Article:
Always looking to nurture new developments in art and design, the gallery has begun hosting a series of residencies for its artists and craftspeople in inspiring locales that it calls Transhumances, named for the seasonal movements of farmers and livestock between different pastures. Previous residencies have been in France and Italy; the next will take place this November, with artists Elsa Foulon, Andrés Monnier, Laura Pasquino and Morghen Studio’s Roberto Tarter and Rodolfo Viola visiting Cappadocia, Turkey. The gallery also periodically organizes workshops that invite children to create their own objects in partnership with international designers.
With its knack for discovering under-the-radar talent, Galerie Philia has attracted clients like top interior designers Ken Fulk, Nicole Hollis, Jake Arnold and Kelly Behun. One recent addition to the gallery’s roster is Milan-based Studiopepe, which produces such enticingly muscular pieces as Monolithic chairs with soft concrete and marble edges reminiscent of river stone and Temu electrified lamps that resemble altar candelabras. The gallery has also been championing the work of Mexico’s Andrés Monnier, who designs stone-based pieces displaying dramatic tension, like Illusio and Narciso mirrors, which pair fragile glass with rough-hewn rock bases.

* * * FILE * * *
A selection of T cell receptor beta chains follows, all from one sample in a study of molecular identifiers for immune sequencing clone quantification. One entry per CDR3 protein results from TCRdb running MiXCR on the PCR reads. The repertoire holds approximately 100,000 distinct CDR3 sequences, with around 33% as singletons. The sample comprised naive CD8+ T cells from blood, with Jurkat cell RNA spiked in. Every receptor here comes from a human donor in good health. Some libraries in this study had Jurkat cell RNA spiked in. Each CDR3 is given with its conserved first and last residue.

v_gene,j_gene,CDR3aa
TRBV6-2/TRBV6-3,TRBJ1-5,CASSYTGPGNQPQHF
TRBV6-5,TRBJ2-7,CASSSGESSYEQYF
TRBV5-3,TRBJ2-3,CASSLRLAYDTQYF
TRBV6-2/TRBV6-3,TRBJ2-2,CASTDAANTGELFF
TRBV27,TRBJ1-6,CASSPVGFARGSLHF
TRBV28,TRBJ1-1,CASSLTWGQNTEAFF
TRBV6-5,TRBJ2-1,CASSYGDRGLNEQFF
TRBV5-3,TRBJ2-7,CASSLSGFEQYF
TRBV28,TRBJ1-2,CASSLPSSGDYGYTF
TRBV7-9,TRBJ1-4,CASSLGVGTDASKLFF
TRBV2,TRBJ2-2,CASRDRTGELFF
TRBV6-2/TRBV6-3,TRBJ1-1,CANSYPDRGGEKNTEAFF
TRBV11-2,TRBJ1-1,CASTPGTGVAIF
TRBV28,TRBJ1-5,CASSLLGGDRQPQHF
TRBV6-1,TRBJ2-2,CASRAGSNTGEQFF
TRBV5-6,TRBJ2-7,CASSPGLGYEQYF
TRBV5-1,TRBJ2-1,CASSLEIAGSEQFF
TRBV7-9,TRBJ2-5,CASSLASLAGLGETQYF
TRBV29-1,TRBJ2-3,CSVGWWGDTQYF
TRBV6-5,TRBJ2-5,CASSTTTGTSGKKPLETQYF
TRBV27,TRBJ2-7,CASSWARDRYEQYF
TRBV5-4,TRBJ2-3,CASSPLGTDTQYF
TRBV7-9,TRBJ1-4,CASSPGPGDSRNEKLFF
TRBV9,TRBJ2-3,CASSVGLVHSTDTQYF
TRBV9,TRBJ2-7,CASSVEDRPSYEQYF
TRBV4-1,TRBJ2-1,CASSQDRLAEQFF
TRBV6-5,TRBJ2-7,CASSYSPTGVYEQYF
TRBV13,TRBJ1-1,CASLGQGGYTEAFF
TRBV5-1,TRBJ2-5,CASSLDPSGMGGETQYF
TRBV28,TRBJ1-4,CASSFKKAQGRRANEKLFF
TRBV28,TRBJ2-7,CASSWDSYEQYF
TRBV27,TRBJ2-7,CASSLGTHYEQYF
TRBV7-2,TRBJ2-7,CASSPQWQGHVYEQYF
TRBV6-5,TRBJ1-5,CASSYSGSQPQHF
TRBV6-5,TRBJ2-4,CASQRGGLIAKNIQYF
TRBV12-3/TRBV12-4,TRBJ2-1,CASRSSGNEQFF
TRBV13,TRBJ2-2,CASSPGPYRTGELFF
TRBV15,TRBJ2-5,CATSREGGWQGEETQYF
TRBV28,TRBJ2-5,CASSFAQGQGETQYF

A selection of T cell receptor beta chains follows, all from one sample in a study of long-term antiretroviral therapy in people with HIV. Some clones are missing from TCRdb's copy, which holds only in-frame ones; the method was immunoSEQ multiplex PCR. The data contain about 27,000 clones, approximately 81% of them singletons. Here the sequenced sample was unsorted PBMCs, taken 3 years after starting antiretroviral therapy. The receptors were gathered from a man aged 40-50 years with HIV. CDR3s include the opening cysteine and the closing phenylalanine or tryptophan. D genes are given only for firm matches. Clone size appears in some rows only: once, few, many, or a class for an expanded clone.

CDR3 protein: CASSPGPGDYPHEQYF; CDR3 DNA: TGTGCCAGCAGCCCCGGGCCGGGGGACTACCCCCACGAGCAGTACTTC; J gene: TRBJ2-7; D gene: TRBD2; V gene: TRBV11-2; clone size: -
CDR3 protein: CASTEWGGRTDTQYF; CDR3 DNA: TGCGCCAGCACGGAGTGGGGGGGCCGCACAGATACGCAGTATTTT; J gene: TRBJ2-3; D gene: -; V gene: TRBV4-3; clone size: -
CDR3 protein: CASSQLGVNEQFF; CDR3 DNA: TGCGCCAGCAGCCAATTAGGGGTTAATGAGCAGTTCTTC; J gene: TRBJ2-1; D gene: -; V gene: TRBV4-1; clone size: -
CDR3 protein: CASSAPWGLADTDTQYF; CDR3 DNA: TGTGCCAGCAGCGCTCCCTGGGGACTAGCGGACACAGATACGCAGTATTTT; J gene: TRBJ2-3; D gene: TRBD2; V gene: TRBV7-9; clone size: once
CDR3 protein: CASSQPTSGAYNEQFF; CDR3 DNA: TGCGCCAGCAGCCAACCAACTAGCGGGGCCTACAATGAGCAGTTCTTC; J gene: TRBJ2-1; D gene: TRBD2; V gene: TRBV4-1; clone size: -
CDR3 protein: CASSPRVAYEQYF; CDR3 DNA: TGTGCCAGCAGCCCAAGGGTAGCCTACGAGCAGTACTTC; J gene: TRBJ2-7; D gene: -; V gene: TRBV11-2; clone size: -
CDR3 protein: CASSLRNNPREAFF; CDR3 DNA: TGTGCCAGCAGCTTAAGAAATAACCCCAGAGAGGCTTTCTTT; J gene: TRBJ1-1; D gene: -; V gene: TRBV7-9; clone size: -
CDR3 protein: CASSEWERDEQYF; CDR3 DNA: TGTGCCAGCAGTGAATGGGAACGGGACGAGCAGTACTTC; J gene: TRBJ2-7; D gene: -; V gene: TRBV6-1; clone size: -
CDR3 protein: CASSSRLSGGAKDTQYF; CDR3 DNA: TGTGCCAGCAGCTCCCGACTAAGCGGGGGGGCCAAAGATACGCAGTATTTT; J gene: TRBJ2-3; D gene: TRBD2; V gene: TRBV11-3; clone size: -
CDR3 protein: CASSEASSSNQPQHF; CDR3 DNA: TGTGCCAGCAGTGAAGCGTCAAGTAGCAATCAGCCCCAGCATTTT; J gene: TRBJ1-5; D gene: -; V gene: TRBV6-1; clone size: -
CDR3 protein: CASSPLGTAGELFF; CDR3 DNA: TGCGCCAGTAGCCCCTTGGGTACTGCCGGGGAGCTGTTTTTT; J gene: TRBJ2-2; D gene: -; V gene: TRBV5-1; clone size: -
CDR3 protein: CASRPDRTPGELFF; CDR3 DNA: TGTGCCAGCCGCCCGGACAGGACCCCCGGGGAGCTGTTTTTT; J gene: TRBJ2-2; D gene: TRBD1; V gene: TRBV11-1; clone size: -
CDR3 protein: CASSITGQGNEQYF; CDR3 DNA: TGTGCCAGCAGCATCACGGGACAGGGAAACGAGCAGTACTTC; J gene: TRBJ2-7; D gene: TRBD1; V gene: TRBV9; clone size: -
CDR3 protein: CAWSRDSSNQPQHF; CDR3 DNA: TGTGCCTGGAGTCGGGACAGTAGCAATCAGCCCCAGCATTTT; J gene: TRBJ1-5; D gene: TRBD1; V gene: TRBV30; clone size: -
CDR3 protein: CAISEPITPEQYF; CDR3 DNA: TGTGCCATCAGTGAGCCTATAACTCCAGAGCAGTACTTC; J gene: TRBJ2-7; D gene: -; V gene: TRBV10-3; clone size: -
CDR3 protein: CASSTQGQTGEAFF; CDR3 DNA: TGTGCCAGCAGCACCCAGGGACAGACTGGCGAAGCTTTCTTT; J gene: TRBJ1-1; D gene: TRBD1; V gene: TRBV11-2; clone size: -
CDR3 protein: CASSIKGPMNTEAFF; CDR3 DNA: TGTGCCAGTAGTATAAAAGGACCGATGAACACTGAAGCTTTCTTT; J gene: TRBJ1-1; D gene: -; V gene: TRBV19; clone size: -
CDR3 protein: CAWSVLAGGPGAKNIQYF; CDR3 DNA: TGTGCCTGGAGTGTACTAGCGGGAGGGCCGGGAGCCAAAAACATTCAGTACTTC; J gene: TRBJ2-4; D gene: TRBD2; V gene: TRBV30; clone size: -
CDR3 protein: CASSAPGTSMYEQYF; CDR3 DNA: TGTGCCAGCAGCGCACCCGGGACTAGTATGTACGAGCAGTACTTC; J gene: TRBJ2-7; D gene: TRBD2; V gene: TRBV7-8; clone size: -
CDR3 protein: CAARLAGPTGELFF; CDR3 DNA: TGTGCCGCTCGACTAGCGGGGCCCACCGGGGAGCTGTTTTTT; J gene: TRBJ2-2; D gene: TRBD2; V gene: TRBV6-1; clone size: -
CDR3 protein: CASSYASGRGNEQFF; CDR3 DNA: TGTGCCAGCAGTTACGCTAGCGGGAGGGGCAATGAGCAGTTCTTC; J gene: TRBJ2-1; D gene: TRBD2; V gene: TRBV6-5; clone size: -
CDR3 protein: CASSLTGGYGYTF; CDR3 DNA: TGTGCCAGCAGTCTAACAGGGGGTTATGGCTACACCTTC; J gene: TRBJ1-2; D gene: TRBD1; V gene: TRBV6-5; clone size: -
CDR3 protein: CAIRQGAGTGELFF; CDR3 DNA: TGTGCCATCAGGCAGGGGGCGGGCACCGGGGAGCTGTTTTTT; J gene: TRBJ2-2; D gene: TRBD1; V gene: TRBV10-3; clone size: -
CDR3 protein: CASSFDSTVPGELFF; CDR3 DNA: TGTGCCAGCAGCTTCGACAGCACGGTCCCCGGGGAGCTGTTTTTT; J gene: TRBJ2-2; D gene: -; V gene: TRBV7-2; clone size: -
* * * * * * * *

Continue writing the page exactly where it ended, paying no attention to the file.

Ygaël recently spoke with Introspective about the gallery’s latest projects, discoveries and intentions.
How do you find new artists?
The first thing is aesthetics. I need to be aesthetically attracted to a piece. Then, I ask myself, “Does it convey a meaning? Is it just an object, or is it more than that? Does it have a kind of aura?” So, first it’s the shape, the form and the geometry of the piece. Then, it’s about the sense it conveys. And I’m always interested in the technique that is used. Our gallery is very focused on textures and finishes and organic shapes. To me, it’s very important to see the artisan skills behind the work.
Once you begin representing an artist, is it always a long-term collaboration?
Absolutely, yes. All the designers we started with are still with the gallery. We’re of the same generation, and we became friends. Almost ten years later, it’s nice to see that those same artists have evolved a lot, and many are now in museums and exhibitions around the world.